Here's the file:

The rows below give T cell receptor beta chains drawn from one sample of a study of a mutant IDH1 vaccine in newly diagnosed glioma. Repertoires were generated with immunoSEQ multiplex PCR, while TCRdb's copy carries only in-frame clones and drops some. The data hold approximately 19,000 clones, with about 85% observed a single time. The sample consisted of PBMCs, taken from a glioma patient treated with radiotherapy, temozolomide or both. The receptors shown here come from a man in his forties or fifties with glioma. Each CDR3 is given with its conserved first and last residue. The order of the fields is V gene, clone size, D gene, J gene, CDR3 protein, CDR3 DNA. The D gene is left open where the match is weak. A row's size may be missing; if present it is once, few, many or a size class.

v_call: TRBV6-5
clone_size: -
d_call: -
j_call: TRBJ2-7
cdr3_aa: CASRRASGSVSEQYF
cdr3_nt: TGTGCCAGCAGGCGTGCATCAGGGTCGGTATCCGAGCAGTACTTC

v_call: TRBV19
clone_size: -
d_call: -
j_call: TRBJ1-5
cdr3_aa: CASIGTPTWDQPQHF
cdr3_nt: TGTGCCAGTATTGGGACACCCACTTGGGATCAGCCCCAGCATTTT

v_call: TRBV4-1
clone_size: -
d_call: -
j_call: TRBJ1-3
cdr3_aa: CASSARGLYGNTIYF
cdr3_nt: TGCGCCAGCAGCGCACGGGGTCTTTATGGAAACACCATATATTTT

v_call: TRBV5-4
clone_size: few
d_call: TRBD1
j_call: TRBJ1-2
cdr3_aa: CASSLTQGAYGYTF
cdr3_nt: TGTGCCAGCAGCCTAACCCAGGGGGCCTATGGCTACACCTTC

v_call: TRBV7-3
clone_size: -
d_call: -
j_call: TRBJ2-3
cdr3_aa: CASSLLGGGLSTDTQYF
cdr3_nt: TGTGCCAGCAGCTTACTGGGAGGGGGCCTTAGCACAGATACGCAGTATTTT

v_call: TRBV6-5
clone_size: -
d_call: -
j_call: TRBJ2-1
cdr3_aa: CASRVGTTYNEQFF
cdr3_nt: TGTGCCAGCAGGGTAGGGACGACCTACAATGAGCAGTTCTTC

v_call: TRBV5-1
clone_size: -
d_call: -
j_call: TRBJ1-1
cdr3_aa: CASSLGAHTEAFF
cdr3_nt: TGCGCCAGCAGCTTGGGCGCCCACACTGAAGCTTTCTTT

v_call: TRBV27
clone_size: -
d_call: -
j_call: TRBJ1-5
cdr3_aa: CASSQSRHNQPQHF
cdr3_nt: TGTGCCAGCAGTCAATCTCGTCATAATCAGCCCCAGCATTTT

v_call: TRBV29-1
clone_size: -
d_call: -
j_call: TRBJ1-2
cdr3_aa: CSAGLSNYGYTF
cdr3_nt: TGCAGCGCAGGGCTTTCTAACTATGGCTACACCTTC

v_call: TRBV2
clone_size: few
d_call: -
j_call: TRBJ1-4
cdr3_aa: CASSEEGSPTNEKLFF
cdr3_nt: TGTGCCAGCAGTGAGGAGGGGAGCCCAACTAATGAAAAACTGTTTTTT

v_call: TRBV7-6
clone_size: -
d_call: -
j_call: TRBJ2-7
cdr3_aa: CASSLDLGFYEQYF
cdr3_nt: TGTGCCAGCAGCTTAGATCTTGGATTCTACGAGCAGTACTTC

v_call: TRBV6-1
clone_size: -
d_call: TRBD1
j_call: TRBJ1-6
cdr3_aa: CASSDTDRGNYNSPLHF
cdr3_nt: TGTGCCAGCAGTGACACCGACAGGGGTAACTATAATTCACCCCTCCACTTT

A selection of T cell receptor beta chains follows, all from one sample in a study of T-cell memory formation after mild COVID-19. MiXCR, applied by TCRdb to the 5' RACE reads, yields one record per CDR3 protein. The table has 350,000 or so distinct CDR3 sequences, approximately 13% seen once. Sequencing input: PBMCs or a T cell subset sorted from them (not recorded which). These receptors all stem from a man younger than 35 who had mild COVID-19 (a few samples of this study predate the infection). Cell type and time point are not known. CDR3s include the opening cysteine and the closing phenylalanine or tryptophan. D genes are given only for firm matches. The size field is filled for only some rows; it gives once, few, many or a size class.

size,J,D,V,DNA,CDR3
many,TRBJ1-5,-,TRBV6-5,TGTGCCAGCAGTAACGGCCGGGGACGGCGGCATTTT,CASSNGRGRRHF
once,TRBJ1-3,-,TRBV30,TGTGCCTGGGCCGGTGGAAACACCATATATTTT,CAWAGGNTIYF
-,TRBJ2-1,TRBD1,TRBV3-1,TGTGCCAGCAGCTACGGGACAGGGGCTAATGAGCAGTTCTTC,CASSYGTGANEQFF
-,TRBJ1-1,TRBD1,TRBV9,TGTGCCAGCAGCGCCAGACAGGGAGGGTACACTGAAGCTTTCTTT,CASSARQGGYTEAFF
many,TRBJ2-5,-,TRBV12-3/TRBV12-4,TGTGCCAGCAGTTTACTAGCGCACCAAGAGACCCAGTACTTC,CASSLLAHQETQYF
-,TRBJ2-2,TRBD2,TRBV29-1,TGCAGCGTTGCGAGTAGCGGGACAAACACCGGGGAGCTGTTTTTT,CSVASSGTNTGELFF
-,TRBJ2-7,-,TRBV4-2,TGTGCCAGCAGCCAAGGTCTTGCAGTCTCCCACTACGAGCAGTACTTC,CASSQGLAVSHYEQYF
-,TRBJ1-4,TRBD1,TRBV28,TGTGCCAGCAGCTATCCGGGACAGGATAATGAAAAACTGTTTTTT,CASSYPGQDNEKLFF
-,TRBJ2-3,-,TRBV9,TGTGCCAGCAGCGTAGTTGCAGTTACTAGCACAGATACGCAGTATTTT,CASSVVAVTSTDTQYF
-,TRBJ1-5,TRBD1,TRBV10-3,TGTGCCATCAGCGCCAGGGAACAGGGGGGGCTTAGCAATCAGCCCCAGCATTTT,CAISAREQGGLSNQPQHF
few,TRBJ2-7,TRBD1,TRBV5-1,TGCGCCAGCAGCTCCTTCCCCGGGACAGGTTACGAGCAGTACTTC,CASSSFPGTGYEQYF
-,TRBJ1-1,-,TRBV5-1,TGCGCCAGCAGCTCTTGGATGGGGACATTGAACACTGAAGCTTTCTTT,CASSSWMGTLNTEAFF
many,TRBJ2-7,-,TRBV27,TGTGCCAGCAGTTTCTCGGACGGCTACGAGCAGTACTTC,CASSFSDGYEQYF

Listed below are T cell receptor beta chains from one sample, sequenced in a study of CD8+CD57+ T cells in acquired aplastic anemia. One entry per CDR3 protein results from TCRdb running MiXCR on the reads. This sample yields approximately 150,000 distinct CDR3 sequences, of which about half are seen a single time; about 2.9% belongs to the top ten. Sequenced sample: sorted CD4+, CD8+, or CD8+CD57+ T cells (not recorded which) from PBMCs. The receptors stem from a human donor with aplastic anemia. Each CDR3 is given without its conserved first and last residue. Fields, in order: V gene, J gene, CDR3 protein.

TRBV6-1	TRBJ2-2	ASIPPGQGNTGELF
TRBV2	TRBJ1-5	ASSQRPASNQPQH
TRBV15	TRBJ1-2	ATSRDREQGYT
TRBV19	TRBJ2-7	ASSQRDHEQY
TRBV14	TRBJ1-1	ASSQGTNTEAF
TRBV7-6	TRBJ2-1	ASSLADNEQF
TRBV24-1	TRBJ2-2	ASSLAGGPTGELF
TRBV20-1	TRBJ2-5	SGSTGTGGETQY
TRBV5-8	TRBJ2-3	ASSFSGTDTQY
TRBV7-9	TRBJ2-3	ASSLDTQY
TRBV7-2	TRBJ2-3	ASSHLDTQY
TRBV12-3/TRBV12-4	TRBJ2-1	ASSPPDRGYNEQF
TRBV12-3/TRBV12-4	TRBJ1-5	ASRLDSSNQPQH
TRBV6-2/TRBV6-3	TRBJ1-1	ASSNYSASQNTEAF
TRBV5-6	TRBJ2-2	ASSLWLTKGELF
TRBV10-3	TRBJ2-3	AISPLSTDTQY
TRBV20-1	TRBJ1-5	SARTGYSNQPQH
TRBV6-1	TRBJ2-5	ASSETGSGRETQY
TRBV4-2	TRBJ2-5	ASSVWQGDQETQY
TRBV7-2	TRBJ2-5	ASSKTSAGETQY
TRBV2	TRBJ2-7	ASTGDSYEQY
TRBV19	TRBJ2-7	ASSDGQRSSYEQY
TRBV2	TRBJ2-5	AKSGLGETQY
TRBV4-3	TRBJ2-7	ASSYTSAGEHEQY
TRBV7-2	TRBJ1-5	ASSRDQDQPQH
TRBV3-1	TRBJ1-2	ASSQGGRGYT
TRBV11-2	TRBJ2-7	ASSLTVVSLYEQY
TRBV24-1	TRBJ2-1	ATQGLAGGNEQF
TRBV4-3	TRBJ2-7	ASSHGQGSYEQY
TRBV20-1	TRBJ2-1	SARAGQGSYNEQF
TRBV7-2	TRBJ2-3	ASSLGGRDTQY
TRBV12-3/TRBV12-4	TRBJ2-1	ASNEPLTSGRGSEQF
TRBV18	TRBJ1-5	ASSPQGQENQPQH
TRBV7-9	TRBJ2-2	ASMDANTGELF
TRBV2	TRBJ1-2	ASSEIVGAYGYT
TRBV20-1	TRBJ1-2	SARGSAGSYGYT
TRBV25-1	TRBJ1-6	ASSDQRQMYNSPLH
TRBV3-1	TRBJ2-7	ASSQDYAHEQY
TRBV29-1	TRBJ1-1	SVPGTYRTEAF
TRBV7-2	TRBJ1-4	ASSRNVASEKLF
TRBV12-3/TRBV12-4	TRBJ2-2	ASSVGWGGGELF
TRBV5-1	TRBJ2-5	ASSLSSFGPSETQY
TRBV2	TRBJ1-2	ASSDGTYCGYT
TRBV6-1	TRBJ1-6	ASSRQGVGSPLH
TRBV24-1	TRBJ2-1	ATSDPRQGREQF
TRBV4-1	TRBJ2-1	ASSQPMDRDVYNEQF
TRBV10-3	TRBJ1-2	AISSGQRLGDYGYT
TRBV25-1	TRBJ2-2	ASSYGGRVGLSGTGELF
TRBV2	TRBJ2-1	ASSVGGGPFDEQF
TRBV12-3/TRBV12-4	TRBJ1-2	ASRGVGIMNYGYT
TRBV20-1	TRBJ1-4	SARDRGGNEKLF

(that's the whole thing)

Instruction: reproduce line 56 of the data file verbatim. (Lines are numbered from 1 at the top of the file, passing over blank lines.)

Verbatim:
v_call: TRBV2